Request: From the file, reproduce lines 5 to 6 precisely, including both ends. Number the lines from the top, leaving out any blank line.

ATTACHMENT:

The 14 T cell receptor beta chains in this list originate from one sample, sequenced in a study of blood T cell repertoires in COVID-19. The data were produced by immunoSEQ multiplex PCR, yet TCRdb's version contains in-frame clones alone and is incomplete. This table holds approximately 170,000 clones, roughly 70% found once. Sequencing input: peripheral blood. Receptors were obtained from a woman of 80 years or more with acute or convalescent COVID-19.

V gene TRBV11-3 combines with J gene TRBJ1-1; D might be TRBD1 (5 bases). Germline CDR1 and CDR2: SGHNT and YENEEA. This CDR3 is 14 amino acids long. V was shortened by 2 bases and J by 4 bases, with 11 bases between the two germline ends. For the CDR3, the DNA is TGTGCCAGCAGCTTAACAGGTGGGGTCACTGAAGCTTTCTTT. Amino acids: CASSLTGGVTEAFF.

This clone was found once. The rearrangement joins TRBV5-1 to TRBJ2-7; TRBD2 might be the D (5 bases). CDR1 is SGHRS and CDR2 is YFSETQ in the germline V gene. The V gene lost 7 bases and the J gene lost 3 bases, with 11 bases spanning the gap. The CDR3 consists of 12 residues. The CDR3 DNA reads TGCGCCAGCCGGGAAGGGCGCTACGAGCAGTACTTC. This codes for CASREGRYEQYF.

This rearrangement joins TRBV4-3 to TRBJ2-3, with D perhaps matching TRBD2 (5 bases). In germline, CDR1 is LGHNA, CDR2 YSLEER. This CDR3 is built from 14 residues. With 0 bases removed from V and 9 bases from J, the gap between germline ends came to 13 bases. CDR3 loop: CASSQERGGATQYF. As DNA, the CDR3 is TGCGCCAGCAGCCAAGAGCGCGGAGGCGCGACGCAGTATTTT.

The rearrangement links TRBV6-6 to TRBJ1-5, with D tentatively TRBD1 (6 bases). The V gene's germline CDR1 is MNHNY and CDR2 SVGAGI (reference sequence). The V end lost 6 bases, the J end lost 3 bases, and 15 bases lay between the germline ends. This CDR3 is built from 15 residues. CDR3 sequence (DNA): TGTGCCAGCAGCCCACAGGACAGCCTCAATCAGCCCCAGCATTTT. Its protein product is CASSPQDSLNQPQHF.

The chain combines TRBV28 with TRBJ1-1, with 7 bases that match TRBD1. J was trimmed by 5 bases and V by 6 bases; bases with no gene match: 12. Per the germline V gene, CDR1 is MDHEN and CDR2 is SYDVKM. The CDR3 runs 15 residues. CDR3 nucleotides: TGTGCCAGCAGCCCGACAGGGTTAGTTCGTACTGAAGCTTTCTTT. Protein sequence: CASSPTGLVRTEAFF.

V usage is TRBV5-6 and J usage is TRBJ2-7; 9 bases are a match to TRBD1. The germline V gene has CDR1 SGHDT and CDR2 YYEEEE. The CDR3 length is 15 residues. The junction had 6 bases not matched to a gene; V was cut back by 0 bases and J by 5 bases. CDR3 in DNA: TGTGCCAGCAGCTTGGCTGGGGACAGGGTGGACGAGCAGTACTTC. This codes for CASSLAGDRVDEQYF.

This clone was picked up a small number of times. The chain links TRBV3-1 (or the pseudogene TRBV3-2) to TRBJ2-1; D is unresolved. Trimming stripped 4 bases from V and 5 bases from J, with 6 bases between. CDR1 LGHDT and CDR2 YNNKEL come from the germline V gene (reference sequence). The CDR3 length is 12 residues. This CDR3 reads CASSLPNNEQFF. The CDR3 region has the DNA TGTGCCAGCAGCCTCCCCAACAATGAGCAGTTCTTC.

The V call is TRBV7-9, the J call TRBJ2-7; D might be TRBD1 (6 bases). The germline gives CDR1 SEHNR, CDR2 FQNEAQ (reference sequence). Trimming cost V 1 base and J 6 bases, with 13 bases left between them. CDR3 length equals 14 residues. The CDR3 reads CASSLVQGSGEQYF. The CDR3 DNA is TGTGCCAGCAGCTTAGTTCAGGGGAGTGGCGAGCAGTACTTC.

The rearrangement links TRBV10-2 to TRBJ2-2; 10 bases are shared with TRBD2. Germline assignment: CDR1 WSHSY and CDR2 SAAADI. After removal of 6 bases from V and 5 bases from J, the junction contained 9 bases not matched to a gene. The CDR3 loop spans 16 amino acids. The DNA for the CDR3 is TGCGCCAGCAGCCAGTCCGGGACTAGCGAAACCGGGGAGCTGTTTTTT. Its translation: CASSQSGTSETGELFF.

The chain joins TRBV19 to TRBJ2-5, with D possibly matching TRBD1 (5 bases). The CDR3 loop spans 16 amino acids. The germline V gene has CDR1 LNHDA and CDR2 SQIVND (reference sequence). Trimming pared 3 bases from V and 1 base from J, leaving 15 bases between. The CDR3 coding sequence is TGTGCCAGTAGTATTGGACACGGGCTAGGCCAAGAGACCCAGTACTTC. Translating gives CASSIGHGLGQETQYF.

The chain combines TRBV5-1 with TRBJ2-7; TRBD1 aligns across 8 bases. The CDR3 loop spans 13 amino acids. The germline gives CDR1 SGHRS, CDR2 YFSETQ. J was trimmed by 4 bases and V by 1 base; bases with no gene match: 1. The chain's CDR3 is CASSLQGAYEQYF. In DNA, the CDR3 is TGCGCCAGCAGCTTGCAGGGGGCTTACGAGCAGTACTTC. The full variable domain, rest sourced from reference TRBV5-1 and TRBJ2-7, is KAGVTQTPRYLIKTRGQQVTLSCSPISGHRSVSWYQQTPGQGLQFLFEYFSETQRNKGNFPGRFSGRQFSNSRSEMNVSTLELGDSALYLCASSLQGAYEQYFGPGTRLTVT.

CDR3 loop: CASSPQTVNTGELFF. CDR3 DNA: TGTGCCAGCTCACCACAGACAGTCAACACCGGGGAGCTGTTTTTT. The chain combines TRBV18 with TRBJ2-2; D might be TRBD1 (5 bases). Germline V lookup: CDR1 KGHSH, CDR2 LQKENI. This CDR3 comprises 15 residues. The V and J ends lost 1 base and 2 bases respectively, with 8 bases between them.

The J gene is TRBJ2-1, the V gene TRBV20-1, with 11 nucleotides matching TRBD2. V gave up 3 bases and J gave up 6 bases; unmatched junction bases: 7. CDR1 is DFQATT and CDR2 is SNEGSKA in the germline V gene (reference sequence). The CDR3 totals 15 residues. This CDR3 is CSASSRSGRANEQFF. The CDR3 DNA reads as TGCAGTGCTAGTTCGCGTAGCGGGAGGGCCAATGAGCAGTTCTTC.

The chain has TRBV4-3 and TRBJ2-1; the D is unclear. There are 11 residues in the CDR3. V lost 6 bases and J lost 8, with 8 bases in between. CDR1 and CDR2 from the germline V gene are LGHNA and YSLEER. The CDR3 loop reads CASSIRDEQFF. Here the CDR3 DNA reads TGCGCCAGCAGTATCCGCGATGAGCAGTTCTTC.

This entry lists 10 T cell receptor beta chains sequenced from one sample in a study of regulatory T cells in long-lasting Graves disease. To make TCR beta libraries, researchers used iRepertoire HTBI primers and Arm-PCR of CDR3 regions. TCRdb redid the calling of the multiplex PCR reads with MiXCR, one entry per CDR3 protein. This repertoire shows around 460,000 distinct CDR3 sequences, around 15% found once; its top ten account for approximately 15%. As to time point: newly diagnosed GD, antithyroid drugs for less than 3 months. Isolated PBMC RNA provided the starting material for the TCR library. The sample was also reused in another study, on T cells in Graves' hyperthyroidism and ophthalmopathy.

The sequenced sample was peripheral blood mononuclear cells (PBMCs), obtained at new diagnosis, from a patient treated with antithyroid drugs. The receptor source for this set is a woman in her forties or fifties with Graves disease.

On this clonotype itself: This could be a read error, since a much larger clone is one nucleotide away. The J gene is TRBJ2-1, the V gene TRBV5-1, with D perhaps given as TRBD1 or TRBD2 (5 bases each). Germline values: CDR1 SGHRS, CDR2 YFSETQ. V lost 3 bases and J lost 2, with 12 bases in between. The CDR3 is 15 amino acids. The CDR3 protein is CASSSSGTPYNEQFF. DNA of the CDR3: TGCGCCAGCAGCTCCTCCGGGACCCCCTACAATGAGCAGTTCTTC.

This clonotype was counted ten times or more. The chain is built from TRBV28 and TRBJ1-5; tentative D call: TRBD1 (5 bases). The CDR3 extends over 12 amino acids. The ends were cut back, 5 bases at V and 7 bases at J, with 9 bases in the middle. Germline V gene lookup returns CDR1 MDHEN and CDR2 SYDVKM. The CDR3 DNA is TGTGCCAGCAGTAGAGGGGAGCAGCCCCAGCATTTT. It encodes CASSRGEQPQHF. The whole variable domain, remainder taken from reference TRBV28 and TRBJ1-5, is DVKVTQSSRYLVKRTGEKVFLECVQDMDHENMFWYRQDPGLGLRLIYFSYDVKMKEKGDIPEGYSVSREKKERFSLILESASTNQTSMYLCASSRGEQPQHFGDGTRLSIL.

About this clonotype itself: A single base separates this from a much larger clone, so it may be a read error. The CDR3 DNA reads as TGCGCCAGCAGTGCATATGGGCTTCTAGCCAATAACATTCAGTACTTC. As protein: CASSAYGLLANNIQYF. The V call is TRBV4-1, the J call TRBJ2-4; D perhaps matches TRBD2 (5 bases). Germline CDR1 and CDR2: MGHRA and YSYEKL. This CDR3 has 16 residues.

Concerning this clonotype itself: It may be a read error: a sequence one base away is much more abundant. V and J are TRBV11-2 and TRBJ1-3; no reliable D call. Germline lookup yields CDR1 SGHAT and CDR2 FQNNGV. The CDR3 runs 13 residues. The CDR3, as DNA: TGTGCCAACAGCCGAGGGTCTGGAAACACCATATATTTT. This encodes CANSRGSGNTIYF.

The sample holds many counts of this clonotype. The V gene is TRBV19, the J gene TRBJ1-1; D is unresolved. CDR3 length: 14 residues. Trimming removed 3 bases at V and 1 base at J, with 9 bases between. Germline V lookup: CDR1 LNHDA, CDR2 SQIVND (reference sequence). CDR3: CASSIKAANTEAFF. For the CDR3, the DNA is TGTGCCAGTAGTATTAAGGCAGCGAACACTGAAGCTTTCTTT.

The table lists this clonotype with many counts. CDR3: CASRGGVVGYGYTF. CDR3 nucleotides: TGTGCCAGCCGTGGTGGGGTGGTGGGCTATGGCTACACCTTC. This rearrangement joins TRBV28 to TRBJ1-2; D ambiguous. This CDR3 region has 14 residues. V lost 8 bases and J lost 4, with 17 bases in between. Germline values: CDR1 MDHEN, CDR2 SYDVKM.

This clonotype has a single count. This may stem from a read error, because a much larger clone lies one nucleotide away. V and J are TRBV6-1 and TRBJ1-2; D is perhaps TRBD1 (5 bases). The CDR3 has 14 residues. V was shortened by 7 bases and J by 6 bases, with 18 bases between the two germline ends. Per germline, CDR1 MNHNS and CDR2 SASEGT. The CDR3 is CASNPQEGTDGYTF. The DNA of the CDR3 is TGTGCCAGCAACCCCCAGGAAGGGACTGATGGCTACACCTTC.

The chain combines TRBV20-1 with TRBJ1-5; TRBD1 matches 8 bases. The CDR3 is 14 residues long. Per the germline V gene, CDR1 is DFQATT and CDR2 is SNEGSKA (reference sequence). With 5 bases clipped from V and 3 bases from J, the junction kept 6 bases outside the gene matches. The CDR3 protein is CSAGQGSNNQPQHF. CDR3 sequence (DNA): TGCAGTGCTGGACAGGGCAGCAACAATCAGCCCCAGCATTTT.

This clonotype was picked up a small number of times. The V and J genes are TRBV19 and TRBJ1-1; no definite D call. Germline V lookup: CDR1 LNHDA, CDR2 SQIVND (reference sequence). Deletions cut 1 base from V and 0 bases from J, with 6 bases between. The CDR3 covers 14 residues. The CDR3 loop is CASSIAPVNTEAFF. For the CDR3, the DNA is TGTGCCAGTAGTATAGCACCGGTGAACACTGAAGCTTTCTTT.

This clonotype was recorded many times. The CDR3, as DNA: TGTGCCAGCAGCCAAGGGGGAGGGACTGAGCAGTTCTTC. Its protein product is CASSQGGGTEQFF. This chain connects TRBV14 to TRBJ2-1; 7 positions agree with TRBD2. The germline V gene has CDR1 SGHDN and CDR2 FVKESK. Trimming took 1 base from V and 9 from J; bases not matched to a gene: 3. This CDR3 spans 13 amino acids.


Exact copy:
The rearrangement links TRBV6-6 to TRBJ1-5, with D tentatively TRBD1 (6 bases). The V gene's germline CDR1 is MNHNY and CDR2 SVGAGI (reference sequence). The V end lost 6 bases, the J end lost 3 bases, and 15 bases lay between the germline ends. This CDR3 is built from 15 residues. CDR3 sequence (DNA): TGTGCCAGCAGCCCACAGGACAGCCTCAATCAGCCCCAGCATTTT. Its protein product is CASSPQDSLNQPQHF.

The chain combines TRBV28 with TRBJ1-1, with 7 bases that match TRBD1. J was trimmed by 5 bases and V by 6 bases; bases with no gene match: 12. Per the germline V gene, CDR1 is MDHEN and CDR2 is SYDVKM. The CDR3 runs 15 residues. CDR3 nucleotides: TGTGCCAGCAGCCCGACAGGGTTAGTTCGTACTGAAGCTTTCTTT. Protein sequence: CASSPTGLVRTEAFF.